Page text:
Thursday, 21 January 2010

Vanishing Ratios (Excerpt #1)

‘“………parents whose children are having troubles at school that can’t be attributed to drugs, to promiscuity, to any of the usual teen temptations…
‘“Whose children, you’d think, have no reason to fear persecution for their ethnicity, sexuality, physique, or intellect, but there was that time – wasn’t there? – they !snapped! and no-one expected it…
‘“Brothers and sisters freaked out by their sibling’s sporadic failure to recognize them as relatives, and yet speak to depths of their soul, looking right through them, and into them – from what they say, seeing depths they’d be reluctant to acknowledge, themselves…
‘“Adolescents who might be self-harming, in spite of parental precautions against razors and stationery and cutlery, even, being appropriated – and in spite of surveillance and warnings – and yet deny any knowledge of it when a fresh mark appears, and certainly don’t seem to be doing it for the attention…
‘“Once-proud homeowners whose furniture and ornaments and drapery and soft-furnishings are damaged by objects thrown or wrenched with more force than you’d think possible from their once-so-serene Little Ones…
‘“Not to mention, families whose pets can’t spend time in the same room as the child who once slept with said-pet at the foot of their bed, or dressed it up and pushed it about in a pram, and would never have harmed it – there’s no visible evidence they’ve done so, even now – but out it scarpers every time, yowling…
‘“Mothers and Fathers who can’t phrase it any better than that they’ve lost a child – something they only admit to themselves in the small hours of the morning – in spite of the fact they see the likeness of said-child everyday, over breakfast…
‘“The same Grown Adults who doubt that the child before them is their child; is a child at all, if anyone’s…
‘“Parents who pine for the days when they only suspected their teen was having under-age sex…
‘“Responsible and loving Mummies and Daddies who for the sake of their sanity would consider Electro-Convulsive Therapy, Prolonged Sensory Deprivation, or Insulin-Overload Shock Therapy, if the last were still available, before seriously contemplating what they’ve just been advised…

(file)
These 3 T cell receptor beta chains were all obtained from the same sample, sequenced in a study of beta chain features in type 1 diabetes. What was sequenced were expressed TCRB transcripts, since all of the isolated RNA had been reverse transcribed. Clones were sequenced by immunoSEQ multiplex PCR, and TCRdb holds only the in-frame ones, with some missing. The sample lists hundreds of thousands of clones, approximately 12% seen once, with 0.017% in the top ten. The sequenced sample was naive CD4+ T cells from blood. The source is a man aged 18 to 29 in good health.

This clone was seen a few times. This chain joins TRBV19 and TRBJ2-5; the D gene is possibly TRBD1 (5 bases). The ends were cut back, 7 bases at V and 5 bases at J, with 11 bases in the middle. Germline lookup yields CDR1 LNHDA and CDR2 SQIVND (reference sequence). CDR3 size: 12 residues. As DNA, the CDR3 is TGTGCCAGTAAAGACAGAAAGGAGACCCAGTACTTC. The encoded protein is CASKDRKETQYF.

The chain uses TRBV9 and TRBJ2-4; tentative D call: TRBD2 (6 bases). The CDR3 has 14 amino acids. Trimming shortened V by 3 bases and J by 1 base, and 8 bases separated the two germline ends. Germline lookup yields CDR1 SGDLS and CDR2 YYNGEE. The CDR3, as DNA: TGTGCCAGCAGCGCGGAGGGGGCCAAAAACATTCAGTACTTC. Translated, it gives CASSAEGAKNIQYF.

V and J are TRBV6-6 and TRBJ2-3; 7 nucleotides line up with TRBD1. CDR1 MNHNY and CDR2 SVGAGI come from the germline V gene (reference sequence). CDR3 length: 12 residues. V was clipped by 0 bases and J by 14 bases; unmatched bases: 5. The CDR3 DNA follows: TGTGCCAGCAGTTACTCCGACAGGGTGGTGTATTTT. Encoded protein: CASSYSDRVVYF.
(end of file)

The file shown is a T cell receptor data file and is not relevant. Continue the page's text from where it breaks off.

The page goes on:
‘“Because, the fact is, they can’t get their heads around the advice to treat these problems animistically, not mechanistically…
‘“Good people, and smart people, and educated people, who are shocked that the kind of assistance they’re seeking, can actually be found in the phonebook…
‘“Full-time, stay-at-home parents who gave up their jobs to give all the care they could, but long ago passed the point of exploring pharmaceutical solutions, biting their nails and counting grey hairs through the recommended six-to-eight weeks, persisting, consulting the GP, only to introduce a new colour and shape of pill…
‘“Parents who are now seeking an Exorcist.
‘“That’s who we want to talk to.
‘“Any questions…?”’

– our Assignment, in the words of Dan Petro, head of R&D at 4fold Vision. I would have been sitting at the far end of the board-room table, as the most junior member of the Research team. The questions that follow concern Distribution; Marketing Spend; the Lead-Time for an Online Teaser Campaign. No questions about Health & Safety, oddly enough. The room’s blinds, that day, were angled at 45-degrees, admitting dull early-autumn light and barred shadows, across the board-room table. We could have been in any office in any building in the Capital’s Media District (the lack of suits hardly mitigating the dry professionalism). Whatever I imagined at the time, the words on the page bore as much relation to what I saw as… well, words on a page. Our Assignment: to research the turn to Spiritualists, Ritual Healers, Dispensers of Charms & Prayers, and (Yes…) Exorcists, among parents supposedly sane & ill-disposed to superstition, on behalf of their children & teens (similarly disposed, but less stable); to probe the credibility & telegenicity of interview subjects for a documentary on the phenomenon – of Possessions.